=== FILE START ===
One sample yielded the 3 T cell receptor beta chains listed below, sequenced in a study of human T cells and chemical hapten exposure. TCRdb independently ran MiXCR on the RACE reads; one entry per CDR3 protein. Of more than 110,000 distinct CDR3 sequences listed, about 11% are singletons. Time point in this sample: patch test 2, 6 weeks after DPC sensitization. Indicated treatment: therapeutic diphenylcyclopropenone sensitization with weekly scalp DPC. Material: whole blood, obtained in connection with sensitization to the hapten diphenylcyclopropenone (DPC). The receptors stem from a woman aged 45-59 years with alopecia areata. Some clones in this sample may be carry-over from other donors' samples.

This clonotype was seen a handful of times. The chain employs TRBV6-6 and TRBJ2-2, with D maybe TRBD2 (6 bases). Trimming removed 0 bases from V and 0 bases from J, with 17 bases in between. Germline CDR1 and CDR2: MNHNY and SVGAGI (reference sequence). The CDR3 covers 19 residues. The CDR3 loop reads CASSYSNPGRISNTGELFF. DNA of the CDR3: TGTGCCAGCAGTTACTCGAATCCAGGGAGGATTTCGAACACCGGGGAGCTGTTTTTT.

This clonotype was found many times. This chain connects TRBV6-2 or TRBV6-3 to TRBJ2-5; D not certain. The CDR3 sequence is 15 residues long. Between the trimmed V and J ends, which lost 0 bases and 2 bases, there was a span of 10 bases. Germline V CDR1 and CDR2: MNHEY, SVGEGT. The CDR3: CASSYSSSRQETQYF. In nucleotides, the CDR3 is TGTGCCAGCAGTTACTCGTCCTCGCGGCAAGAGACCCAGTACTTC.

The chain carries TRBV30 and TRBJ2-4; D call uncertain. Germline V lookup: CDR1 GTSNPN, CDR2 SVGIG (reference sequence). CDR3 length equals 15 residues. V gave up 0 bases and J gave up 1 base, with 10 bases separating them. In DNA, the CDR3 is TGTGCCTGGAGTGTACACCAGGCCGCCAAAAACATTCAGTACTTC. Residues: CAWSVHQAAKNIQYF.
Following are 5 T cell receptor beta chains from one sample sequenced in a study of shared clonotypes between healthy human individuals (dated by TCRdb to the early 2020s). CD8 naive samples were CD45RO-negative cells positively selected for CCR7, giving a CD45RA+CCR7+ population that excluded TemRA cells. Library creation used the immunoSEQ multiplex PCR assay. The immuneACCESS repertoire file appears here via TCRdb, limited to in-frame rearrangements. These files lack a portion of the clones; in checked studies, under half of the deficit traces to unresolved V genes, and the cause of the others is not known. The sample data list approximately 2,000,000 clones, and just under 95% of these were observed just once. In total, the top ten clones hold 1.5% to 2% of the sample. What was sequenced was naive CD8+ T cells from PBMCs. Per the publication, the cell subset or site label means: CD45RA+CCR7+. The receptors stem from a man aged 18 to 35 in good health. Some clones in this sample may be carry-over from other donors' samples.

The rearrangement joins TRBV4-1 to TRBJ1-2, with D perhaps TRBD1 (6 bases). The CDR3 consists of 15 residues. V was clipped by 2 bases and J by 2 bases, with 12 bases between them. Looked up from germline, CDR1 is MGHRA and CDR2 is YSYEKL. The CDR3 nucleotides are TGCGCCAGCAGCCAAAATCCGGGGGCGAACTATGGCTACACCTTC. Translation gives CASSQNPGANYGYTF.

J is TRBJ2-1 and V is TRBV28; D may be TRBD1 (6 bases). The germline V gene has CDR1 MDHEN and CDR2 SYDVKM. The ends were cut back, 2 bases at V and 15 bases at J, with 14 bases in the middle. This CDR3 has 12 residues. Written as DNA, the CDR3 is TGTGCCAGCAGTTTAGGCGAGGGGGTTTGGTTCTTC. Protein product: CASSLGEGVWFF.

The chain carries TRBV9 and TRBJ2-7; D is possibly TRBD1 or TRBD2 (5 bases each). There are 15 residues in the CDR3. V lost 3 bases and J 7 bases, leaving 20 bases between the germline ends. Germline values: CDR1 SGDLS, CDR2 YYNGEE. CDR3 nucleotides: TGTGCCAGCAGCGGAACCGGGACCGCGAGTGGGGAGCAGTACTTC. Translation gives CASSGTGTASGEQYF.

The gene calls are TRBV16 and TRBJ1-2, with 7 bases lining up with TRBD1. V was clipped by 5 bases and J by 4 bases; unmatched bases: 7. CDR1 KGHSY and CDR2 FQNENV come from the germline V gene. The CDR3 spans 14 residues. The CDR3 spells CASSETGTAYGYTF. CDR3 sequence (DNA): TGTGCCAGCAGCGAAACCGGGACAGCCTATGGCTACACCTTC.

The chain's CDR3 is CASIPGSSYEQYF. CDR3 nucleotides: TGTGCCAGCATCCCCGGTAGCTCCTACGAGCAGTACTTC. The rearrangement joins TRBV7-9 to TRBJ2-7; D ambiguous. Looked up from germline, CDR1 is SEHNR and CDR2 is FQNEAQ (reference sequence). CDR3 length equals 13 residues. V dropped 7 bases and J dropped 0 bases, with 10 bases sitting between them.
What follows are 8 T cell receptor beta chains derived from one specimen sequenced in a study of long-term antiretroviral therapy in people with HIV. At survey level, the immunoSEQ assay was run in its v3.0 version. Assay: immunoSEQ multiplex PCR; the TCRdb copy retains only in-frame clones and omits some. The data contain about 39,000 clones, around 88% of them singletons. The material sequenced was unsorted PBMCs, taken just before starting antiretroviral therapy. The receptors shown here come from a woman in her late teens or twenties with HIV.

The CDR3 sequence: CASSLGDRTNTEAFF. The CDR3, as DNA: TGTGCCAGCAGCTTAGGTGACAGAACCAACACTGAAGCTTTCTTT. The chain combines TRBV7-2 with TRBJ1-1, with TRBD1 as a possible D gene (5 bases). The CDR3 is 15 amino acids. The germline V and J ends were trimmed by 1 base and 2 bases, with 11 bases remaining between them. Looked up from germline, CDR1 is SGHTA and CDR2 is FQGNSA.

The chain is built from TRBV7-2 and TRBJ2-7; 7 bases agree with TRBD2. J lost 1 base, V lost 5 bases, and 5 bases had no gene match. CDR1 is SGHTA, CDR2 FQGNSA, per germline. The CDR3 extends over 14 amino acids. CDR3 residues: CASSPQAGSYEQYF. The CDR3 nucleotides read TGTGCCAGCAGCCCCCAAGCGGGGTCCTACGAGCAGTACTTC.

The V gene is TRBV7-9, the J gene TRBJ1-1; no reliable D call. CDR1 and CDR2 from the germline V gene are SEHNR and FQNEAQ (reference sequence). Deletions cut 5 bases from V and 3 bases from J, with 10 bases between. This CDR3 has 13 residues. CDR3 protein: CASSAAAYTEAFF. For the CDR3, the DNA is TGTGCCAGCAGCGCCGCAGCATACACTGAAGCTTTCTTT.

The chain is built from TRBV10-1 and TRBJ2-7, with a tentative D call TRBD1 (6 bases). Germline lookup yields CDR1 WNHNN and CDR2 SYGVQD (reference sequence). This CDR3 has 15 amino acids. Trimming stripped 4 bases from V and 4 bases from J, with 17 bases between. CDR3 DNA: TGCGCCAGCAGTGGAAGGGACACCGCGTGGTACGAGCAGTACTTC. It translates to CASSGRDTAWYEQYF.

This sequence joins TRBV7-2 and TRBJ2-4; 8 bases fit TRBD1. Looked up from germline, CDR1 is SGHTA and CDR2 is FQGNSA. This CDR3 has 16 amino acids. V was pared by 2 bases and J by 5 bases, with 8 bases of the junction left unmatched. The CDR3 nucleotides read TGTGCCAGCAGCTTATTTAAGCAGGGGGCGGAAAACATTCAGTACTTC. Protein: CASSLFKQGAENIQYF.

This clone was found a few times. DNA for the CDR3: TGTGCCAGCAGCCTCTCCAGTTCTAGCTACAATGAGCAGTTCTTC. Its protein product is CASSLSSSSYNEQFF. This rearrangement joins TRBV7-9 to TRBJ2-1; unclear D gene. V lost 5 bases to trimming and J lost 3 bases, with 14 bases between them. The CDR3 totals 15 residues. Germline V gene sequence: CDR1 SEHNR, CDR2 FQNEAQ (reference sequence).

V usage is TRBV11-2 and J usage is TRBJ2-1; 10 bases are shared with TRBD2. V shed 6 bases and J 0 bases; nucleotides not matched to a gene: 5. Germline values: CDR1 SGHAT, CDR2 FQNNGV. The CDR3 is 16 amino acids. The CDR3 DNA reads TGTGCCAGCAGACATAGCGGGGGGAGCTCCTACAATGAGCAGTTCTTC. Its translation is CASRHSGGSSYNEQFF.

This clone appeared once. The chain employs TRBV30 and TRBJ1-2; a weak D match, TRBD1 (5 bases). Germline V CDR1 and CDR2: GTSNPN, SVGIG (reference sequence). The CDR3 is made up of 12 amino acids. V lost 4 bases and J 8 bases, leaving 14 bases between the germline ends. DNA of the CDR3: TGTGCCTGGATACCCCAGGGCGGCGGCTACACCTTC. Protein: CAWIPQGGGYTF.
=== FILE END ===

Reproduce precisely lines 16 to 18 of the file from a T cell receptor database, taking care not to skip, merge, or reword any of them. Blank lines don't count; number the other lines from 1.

This sequence joins TRBV7-2 and TRBJ2-4; 8 bases fit TRBD1. Looked up from germline, CDR1 is SGHTA and CDR2 is FQGNSA. This CDR3 has 16 amino acids. V was pared by 2 bases and J by 5 bases, with 8 bases of the junction left unmatched. The CDR3 nucleotides read TGTGCCAGCAGCTTATTTAAGCAGGGGGCGGAAAACATTCAGTACTTC. Protein: CASSLFKQGAENIQYF.

This clone was found a few times. DNA for the CDR3: TGTGCCAGCAGCCTCTCCAGTTCTAGCTACAATGAGCAGTTCTTC. Its protein product is CASSLSSSSYNEQFF. This rearrangement joins TRBV7-9 to TRBJ2-1; unclear D gene. V lost 5 bases to trimming and J lost 3 bases, with 14 bases between them. The CDR3 totals 15 residues. Germline V gene sequence: CDR1 SEHNR, CDR2 FQNEAQ (reference sequence).

V usage is TRBV11-2 and J usage is TRBJ2-1; 10 bases are shared with TRBD2. V shed 6 bases and J 0 bases; nucleotides not matched to a gene: 5. Germline values: CDR1 SGHAT, CDR2 FQNNGV. The CDR3 is 16 amino acids. The CDR3 DNA reads TGTGCCAGCAGACATAGCGGGGGGAGCTCCTACAATGAGCAGTTCTTC. Its translation is CASRHSGGSSYNEQFF.